Shauna: We actually wrote a version of the film that took place in spring, but it just didn’t feel right. We needed the isolation of winter. And it was indeed cheaper to shoot in February and more crew were available to work! The scene where Tru and Alice are sitting in big Muskoka chairs under the pink umbrella by the lake as snow is falling got a lot of laughs at the London BFI Flare film festival. Someone commented, “Are you Canadians crazy?? Sitting in those chairs in the snow?” Just for the record, we had about seven months of winter in Toronto this year – and yes, that does make you crazy enough to sit in chairs outside in a snowstorm!!

Q: Shauna, which is harder? Writing a screenplay or acting in a movie you wrote? And why?

Shauna: That’s an interesting question and the answer is – I don’t know! Both have their challenges. I think it is easier to perform a script that you wrote as opposed to one you didn’t write – because you wrote the story and so you know your character very intimately and understand the tone of the piece. This was the first screenplay I’ve collaborated on – it was a long process. Characters were created and then discarded; plot points too. We had three table reads of the script and got honest feedback that really helped us focus our thoughts and be clear about our message. The writing process definitely takes longer and it’s a new skill for me, so sometimes that was more work. Acting is always fun so it never seems like work.

Q: What do you want audiences to remember about the film after they leave the theater?

Shauna: That you will be able to buy the DVD from Wolfe Releasing in November!! But seriously…that you will tell your friends as well to buy the DVD! Lol - Hopefully it will inspire at least one individual to take risks and initiate change – because it is NEVER too late. And never too late to buy that DVD!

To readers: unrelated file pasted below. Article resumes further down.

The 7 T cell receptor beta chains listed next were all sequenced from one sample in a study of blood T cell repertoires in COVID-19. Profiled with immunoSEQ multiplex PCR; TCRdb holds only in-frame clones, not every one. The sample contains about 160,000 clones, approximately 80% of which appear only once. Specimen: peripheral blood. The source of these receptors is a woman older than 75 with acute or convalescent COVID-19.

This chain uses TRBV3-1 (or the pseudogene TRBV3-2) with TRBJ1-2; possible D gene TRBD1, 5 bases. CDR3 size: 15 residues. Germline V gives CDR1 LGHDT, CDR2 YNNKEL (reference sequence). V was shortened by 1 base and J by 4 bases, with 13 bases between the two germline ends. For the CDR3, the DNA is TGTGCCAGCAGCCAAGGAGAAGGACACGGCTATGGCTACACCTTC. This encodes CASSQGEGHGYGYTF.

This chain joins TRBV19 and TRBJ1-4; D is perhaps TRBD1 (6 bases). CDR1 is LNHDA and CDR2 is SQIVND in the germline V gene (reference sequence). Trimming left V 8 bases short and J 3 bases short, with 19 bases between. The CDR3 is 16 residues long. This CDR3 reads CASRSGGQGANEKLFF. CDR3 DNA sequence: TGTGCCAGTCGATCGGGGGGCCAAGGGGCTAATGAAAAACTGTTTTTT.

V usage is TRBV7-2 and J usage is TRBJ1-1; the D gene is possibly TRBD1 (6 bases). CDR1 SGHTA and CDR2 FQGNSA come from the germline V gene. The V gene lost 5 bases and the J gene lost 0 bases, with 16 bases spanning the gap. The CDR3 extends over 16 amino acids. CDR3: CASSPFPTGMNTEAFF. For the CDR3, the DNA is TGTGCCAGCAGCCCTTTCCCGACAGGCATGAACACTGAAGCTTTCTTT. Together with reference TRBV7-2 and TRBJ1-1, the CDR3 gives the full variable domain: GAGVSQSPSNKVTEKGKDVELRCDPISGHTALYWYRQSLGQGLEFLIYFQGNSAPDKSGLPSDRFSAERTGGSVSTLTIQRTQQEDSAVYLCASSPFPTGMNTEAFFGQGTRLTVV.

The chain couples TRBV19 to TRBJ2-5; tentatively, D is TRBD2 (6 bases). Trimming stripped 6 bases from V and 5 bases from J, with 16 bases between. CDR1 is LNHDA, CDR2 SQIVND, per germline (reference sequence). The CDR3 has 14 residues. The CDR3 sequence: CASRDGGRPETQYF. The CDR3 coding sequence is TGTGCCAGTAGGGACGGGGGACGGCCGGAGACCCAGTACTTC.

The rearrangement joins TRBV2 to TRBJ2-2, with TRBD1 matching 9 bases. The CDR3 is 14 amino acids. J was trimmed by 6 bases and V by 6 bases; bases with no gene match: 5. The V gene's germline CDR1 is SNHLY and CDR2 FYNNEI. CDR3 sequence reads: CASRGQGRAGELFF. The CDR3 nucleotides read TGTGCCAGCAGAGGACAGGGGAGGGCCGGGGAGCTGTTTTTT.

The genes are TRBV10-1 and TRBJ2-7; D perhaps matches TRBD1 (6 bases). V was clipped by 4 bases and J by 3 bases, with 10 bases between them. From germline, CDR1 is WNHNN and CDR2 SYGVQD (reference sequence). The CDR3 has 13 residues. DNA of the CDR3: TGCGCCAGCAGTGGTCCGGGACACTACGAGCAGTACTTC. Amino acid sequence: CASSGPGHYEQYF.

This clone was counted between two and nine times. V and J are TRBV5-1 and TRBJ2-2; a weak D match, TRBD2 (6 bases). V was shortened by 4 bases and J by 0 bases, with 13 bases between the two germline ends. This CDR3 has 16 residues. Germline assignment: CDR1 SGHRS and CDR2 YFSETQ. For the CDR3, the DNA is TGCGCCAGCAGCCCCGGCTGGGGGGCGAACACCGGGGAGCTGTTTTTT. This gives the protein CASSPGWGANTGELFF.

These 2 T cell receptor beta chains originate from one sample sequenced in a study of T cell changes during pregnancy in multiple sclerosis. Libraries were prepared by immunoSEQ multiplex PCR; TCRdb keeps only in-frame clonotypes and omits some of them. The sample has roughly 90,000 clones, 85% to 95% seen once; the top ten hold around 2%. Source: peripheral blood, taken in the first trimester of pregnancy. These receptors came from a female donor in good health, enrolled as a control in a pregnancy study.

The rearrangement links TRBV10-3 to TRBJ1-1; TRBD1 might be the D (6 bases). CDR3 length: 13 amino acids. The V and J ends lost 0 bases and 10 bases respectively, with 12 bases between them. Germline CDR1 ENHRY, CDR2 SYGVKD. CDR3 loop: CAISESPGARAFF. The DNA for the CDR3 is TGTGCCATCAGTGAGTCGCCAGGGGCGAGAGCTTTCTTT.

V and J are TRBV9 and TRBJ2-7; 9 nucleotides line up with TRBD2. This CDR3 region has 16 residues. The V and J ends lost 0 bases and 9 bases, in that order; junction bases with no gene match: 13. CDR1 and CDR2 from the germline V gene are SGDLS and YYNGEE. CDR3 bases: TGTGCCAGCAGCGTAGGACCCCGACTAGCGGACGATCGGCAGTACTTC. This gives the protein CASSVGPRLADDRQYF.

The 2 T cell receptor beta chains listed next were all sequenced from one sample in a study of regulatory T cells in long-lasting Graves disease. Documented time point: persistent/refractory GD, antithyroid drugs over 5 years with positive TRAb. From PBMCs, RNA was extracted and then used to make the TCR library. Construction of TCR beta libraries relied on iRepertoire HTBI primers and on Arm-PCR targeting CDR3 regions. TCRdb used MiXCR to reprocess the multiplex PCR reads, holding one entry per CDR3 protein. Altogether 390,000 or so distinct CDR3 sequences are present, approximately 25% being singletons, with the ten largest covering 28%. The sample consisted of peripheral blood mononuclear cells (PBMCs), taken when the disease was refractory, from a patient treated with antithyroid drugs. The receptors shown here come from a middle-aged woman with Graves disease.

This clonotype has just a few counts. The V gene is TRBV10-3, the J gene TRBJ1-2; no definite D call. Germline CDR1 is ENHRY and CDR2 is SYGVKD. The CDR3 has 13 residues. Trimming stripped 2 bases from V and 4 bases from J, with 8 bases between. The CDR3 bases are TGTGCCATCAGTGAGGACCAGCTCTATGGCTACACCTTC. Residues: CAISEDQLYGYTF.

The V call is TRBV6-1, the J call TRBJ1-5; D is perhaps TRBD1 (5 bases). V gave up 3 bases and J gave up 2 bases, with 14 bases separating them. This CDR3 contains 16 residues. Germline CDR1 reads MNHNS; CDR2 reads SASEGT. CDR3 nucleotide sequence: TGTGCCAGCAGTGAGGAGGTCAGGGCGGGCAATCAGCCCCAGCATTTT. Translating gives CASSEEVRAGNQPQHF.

Q: What’s next for you?

Shauna: A vacation would be nice!! I’m currently performing in a film in Toronto called “Midnight Masquerade” and will be appearing in Season 2 of “Hemlock Grove” on Netflix. I’m taking some time to focus on performance based work and then likely, I will be lured back into making another film. I need a break though – “Tru Love” has been 3.5 years of nearly daily work. And a lot of lost sleep!!

Q: What is something your fans don’t know about you both?

Shauna: I met the love of my life filming “Tru Love.” And I’m an amateur potter.

Q: If you were granted three wishes, what would you do with them?

Shauna: OK, I’ll go with selfish wishes too. My self-wishes are:

1) I would wish to see my Dad again, who died when I was 17. I miss him every day.

2) I would wish to work with the brilliant Louis CK – he’s my favorite comedian and I LOVE his show “Louie” on FX. It’s funny, poignant and truly makes you examine your life, while having laughs.

3) I would wish for perfect health!

Thanks for the interview and I hope you San Diego peeps dig the movie!

About FilmOut San Diego

FilmOut San Diego affirms the ongoing integrity and boundless imagination of our community and the artists who tell our stories. We believe our work is an integral part of an ongoing effort to build a vibrant, affirming and sustainable LGBT community in San Diego County. We hope you will join us.

Financial support for FilmOut San Diego is provided in part by the City of San Diego Commission for Arts & Culture. While attending our festival, please spend time in America’s Finest City, support our neighboring restaurants, and enjoy the many museums, parks, beaches and other recreational facilities that out city has to offer.

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Ken Williams is Editor in Chief of SDGLN. He can be reached at ken@sdgln.com, @KenSanDiego on Twitter, or by calling toll-free to 888-442-9639, ext. 713.